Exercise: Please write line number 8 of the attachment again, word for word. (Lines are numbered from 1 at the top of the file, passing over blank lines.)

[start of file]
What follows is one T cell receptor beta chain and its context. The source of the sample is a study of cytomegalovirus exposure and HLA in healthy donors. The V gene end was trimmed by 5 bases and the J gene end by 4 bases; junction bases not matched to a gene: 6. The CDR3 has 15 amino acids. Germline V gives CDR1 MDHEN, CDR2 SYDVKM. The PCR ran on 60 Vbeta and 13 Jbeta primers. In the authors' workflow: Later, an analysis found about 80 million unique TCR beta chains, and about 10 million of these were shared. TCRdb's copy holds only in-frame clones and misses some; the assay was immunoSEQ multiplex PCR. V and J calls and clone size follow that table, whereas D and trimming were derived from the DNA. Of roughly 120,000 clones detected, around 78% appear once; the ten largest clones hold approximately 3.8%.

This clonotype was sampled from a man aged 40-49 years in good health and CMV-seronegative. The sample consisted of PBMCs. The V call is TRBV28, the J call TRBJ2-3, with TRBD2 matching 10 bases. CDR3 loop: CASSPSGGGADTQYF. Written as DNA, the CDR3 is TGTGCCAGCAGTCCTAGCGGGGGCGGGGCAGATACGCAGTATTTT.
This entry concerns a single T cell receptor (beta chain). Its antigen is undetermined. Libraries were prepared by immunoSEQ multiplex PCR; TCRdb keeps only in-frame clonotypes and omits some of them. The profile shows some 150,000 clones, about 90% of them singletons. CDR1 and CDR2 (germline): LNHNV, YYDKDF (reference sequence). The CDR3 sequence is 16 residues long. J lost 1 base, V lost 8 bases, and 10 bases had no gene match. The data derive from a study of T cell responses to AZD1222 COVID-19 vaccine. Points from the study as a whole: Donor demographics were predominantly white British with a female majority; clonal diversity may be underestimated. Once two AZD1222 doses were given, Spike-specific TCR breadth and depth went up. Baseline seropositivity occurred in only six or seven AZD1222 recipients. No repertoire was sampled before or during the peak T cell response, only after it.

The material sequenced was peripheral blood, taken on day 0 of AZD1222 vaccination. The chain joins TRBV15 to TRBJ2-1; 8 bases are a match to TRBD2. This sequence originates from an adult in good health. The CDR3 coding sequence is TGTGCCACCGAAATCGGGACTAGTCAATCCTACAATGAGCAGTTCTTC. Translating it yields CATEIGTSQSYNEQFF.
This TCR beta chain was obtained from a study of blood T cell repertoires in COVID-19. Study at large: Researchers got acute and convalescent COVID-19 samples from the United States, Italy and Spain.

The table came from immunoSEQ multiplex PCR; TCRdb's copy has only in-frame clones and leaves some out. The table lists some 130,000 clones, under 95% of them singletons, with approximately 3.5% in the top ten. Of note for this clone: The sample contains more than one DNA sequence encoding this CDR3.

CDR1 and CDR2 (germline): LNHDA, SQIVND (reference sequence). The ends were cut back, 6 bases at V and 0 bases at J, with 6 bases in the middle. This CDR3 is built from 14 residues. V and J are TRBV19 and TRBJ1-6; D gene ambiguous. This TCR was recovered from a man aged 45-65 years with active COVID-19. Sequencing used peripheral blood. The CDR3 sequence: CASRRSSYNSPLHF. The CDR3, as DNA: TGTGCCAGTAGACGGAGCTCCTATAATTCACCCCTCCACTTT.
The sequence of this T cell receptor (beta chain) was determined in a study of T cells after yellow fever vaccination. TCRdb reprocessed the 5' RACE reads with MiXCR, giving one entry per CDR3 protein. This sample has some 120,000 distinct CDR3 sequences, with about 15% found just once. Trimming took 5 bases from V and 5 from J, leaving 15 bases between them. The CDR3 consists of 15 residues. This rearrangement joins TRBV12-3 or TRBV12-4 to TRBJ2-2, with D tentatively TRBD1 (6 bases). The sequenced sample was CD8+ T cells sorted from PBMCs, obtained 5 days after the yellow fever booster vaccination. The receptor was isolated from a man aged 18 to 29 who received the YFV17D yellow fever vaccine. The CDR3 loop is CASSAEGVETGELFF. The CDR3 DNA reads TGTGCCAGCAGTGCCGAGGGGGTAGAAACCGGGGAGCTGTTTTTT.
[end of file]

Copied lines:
The sequence of this T cell receptor (beta chain) was determined in a study of T cells after yellow fever vaccination. TCRdb reprocessed the 5' RACE reads with MiXCR, giving one entry per CDR3 protein. This sample has some 120,000 distinct CDR3 sequences, with about 15% found just once. Trimming took 5 bases from V and 5 from J, leaving 15 bases between them. The CDR3 consists of 15 residues. This rearrangement joins TRBV12-3 or TRBV12-4 to TRBJ2-2, with D tentatively TRBD1 (6 bases). The sequenced sample was CD8+ T cells sorted from PBMCs, obtained 5 days after the yellow fever booster vaccination. The receptor was isolated from a man aged 18 to 29 who received the YFV17D yellow fever vaccine. The CDR3 loop is CASSAEGVETGELFF. The CDR3 DNA reads TGTGCCAGCAGTGCCGAGGGGGTAGAAACCGGGGAGCTGTTTTTT.